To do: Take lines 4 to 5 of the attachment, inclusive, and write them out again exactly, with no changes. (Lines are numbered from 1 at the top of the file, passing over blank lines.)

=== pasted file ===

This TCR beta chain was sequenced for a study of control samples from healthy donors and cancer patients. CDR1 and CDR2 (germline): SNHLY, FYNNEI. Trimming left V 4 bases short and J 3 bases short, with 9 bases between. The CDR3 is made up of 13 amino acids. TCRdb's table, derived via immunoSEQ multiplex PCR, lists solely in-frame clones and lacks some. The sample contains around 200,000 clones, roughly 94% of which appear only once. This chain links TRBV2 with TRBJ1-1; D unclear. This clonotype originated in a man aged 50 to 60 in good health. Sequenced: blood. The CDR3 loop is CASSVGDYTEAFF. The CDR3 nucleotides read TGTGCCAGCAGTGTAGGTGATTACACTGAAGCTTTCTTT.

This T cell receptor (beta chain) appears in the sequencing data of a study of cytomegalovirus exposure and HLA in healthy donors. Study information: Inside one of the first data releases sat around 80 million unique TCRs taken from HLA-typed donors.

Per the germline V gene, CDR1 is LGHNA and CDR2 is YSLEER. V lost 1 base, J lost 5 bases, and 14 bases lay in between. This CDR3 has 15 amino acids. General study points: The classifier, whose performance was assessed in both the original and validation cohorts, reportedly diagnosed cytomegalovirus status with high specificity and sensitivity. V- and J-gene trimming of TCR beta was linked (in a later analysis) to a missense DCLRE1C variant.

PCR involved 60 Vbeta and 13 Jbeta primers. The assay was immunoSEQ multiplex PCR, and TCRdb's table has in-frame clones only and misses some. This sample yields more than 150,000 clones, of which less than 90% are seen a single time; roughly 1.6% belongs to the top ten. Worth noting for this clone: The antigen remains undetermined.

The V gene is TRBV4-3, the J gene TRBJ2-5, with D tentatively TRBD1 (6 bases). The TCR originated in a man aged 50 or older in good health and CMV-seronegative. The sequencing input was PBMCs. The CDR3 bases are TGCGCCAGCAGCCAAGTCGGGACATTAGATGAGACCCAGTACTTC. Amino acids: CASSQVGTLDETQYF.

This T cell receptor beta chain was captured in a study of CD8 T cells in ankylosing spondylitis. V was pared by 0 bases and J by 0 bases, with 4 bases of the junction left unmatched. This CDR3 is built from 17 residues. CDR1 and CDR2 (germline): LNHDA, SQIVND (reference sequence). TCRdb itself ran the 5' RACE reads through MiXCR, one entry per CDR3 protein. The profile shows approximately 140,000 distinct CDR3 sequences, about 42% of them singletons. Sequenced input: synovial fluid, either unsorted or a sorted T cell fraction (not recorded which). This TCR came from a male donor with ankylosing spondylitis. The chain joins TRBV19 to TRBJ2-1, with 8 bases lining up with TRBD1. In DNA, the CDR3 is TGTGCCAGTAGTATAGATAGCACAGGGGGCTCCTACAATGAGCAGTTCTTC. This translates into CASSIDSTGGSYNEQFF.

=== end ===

PCR involved 60 Vbeta and 13 Jbeta primers. The assay was immunoSEQ multiplex PCR, and TCRdb's table has in-frame clones only and misses some. This sample yields more than 150,000 clones, of which less than 90% are seen a single time; roughly 1.6% belongs to the top ten. Worth noting for this clone: The antigen remains undetermined.

The V gene is TRBV4-3, the J gene TRBJ2-5, with D tentatively TRBD1 (6 bases). The TCR originated in a man aged 50 or older in good health and CMV-seronegative. The sequencing input was PBMCs. The CDR3 bases are TGCGCCAGCAGCCAAGTCGGGACATTAGATGAGACCCAGTACTTC. Amino acids: CASSQVGTLDETQYF.